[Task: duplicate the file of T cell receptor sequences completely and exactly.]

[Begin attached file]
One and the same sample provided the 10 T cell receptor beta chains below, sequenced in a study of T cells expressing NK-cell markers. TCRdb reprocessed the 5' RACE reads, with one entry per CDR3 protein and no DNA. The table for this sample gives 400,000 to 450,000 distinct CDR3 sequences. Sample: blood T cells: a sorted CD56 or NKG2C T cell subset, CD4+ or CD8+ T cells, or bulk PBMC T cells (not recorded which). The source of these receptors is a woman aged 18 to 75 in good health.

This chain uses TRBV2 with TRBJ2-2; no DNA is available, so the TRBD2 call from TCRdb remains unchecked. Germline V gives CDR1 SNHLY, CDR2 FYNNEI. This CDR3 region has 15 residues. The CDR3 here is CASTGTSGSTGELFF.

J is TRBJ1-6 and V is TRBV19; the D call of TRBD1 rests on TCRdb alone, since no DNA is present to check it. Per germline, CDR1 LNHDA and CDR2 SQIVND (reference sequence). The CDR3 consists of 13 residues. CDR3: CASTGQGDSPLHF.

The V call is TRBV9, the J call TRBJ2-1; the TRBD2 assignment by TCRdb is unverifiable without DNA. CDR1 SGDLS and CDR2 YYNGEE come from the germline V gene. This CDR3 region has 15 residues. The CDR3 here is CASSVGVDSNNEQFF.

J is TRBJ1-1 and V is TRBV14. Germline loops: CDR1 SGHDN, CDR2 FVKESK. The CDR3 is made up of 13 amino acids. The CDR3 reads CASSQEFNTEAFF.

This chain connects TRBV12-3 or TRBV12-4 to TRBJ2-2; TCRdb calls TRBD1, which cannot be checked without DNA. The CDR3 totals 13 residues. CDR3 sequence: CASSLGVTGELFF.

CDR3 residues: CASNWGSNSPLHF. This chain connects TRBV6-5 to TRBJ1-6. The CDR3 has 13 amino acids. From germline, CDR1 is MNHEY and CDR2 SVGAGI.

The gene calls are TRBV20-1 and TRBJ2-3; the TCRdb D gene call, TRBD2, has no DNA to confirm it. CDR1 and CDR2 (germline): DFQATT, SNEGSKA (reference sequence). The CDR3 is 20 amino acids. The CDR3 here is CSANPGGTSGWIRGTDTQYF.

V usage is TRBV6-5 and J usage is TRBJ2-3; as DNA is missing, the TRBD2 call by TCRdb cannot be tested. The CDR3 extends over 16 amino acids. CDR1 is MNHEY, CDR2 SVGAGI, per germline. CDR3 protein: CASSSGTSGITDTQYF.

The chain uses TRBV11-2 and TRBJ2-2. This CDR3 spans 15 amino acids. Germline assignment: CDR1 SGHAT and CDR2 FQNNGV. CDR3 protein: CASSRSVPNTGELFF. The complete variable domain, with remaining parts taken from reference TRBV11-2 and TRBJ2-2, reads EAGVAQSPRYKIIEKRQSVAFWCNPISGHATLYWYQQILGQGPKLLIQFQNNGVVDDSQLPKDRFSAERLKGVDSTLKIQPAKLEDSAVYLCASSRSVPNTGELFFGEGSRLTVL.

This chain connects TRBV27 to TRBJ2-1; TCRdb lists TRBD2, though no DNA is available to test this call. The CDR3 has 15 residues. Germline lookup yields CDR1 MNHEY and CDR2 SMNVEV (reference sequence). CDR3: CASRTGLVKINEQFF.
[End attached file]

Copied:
One and the same sample provided the 10 T cell receptor beta chains below, sequenced in a study of T cells expressing NK-cell markers. TCRdb reprocessed the 5' RACE reads, with one entry per CDR3 protein and no DNA. The table for this sample gives 400,000 to 450,000 distinct CDR3 sequences. Sample: blood T cells: a sorted CD56 or NKG2C T cell subset, CD4+ or CD8+ T cells, or bulk PBMC T cells (not recorded which). The source of these receptors is a woman aged 18 to 75 in good health.

This chain uses TRBV2 with TRBJ2-2; no DNA is available, so the TRBD2 call from TCRdb remains unchecked. Germline V gives CDR1 SNHLY, CDR2 FYNNEI. This CDR3 region has 15 residues. The CDR3 here is CASTGTSGSTGELFF.

J is TRBJ1-6 and V is TRBV19; the D call of TRBD1 rests on TCRdb alone, since no DNA is present to check it. Per germline, CDR1 LNHDA and CDR2 SQIVND (reference sequence). The CDR3 consists of 13 residues. CDR3: CASTGQGDSPLHF.

The V call is TRBV9, the J call TRBJ2-1; the TRBD2 assignment by TCRdb is unverifiable without DNA. CDR1 SGDLS and CDR2 YYNGEE come from the germline V gene. This CDR3 region has 15 residues. The CDR3 here is CASSVGVDSNNEQFF.

J is TRBJ1-1 and V is TRBV14. Germline loops: CDR1 SGHDN, CDR2 FVKESK. The CDR3 is made up of 13 amino acids. The CDR3 reads CASSQEFNTEAFF.

This chain connects TRBV12-3 or TRBV12-4 to TRBJ2-2; TCRdb calls TRBD1, which cannot be checked without DNA. The CDR3 totals 13 residues. CDR3 sequence: CASSLGVTGELFF.

CDR3 residues: CASNWGSNSPLHF. This chain connects TRBV6-5 to TRBJ1-6. The CDR3 has 13 amino acids. From germline, CDR1 is MNHEY and CDR2 SVGAGI.

The gene calls are TRBV20-1 and TRBJ2-3; the TCRdb D gene call, TRBD2, has no DNA to confirm it. CDR1 and CDR2 (germline): DFQATT, SNEGSKA (reference sequence). The CDR3 is 20 amino acids. The CDR3 here is CSANPGGTSGWIRGTDTQYF.

V usage is TRBV6-5 and J usage is TRBJ2-3; as DNA is missing, the TRBD2 call by TCRdb cannot be tested. The CDR3 extends over 16 amino acids. CDR1 is MNHEY, CDR2 SVGAGI, per germline. CDR3 protein: CASSSGTSGITDTQYF.

The chain uses TRBV11-2 and TRBJ2-2. This CDR3 spans 15 amino acids. Germline assignment: CDR1 SGHAT and CDR2 FQNNGV. CDR3 protein: CASSRSVPNTGELFF. The complete variable domain, with remaining parts taken from reference TRBV11-2 and TRBJ2-2, reads EAGVAQSPRYKIIEKRQSVAFWCNPISGHATLYWYQQILGQGPKLLIQFQNNGVVDDSQLPKDRFSAERLKGVDSTLKIQPAKLEDSAVYLCASSRSVPNTGELFFGEGSRLTVL.

This chain connects TRBV27 to TRBJ2-1; TCRdb lists TRBD2, though no DNA is available to test this call. The CDR3 has 15 residues. Germline lookup yields CDR1 MNHEY and CDR2 SMNVEV (reference sequence). CDR3: CASRTGLVKINEQFF.